Bank Fees are Getting Squeezed in the Face of Regulation and New Competitors, Putting 5% of Revenues at Risk, Accenture Report Finds

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Eliminating fees, increasing transparency and helping customers make good financial decisions could stem losses and help banks increase revenues

Incumbent banks are at risk of losing billions of dollars in retail revenues in the next three to five years, as new competitors draw customers with no-fee banking services and regulators in select markets mandate simple banking fee structures to protect consumers, according to a new report from Accenture .

The report, titled “Purpose-Driven Banking: Can Trust Create Win-Win Banking Relationships?,” is based on quantitative analysis of retail banks’ revenue pools across 12 markets in Europe, North America, South America and Asia-Pacific and was complemented by a survey of nearly 15,000 banking customers in those markets. It found that the revenue that traditional banks generate from overdraft and other fees and from charges for services like cross-border payments and foreign transactions will erode as a result of both competitive and regulatory pressures, resulting in an average revenue loss of 5%.

“Whether in one year or five, the billions in revenues that traditional banks collect annually for basic services and penalties, like overdraft fees, will erode,” said Alan McIntyre, senior managing director and global head of Accenture’s Banking practice. “Banks that proactively cannibalize this diminishing revenue by helping customers manage their money better will earn their trust, which benefits both parties. The economic logic is simple: Better advice leads to better customer decisions, which create more wealth over time — more wealth for banks to help manage.”

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The report notes that banks could use innovative technologies, such as artificial intelligence and predictive analytics, to build personal relationships with their customers and become trusted advisors —capturing 9% incremental revenue growth, on average, by doing so.

For example, to help customers make better financial decisions, banks could provide advice on what payment options will generate the most rewards or how best to finance a large purchase. In fact, more than half (55%) of consumers surveyed said they would be willing to pay a fee for relevant add-on services from their bank.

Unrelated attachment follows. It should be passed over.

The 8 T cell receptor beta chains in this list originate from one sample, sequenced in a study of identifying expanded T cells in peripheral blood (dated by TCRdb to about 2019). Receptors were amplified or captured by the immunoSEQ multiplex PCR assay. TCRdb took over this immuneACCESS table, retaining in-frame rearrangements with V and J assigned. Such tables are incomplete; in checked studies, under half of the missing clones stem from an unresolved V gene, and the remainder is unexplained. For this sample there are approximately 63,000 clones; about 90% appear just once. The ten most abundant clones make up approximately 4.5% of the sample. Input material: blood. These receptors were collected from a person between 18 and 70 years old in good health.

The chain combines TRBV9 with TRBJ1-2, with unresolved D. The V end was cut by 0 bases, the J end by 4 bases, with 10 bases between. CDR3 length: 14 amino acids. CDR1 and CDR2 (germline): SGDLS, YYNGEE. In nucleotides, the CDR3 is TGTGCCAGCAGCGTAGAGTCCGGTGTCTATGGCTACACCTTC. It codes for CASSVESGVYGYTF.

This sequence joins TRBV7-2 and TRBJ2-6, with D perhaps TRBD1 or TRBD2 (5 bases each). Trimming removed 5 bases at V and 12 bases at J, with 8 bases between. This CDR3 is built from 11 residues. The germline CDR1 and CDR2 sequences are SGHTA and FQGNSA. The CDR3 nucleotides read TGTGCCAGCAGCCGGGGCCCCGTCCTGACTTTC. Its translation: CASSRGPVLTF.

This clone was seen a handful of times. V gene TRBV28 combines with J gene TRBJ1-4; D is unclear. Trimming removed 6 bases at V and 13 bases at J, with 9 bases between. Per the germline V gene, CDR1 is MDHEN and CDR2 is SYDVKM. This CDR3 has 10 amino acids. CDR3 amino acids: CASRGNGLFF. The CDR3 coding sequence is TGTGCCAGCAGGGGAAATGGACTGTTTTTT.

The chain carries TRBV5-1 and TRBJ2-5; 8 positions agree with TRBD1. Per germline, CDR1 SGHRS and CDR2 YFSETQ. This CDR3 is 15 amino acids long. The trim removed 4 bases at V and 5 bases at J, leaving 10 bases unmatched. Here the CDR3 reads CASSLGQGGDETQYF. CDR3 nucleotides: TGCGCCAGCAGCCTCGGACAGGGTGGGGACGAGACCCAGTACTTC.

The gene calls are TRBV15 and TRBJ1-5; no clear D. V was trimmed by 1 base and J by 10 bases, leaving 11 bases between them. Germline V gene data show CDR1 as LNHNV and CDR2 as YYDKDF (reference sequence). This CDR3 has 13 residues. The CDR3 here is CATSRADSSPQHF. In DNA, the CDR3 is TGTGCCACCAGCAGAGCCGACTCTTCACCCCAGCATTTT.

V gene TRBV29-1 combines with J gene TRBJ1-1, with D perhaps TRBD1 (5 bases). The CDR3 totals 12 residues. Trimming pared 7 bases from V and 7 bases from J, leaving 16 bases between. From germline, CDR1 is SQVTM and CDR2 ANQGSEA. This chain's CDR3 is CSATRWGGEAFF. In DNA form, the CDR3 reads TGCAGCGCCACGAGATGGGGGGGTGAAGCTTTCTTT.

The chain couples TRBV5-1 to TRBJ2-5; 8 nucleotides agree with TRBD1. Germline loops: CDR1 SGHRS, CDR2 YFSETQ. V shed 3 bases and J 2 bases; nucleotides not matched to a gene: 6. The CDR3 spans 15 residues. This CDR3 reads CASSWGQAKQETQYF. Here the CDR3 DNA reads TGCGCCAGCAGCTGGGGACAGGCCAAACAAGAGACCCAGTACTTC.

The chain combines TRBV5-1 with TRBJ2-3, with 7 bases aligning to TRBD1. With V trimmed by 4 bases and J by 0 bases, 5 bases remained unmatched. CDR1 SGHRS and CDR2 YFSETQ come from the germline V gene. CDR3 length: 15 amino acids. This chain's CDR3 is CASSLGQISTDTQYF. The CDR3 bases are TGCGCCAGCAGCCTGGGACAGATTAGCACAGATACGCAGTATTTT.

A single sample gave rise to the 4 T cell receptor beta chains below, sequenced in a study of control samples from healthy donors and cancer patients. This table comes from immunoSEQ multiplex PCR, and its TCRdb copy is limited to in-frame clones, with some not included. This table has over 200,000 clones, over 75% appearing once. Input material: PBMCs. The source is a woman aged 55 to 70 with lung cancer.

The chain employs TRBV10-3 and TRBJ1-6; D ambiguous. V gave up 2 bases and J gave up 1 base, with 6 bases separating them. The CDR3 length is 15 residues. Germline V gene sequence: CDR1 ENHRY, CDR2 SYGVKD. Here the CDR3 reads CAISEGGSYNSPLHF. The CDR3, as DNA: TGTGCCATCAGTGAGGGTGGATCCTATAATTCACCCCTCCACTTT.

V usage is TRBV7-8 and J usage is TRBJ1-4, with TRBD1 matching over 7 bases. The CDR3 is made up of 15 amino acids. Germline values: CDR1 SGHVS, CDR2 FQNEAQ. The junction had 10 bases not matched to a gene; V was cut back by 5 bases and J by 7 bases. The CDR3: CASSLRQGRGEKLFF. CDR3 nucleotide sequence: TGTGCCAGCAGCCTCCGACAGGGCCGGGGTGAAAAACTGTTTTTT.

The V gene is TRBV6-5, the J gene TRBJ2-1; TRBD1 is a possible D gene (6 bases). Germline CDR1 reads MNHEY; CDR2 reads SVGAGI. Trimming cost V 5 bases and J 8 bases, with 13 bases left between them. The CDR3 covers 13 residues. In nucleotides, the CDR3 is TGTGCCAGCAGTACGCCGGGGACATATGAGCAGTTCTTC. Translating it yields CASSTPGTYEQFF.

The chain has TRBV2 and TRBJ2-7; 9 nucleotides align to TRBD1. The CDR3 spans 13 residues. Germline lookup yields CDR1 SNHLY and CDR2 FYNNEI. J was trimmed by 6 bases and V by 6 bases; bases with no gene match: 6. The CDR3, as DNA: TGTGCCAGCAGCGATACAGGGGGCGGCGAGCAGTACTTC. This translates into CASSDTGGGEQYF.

“Banks in markets experiencing high revenue loss, such as the U.K. and Hong Kong, have an opportunity to reap first-mover advantage and grow net revenues by building trust through day-to-day advice and transparency,” said Julian Skan, senior managing director and European head of Accenture’s Banking practice. “For most of the countries we analyzed, banks could increase revenue through a trust-based approach that would more than compensate for the revenues under threat. However, in countries like Sweden and France, where customers are more skeptical, banks would have to find additional ways to defend and grow their business, perhaps by becoming intermediaries for non-financial products.”

Accenture’s analysis suggests banks that provide trusted solutions and advice to their customers — and earn status among the most trusted brands — will also boost their reputation and brand image, lower operations risk exposure, and enhance their ability to attract talent.

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  1. […] expect to see the transition from cash to digital to speed up in developing economies – something that many governments have been trying to do for years. Wallets, contactless […]

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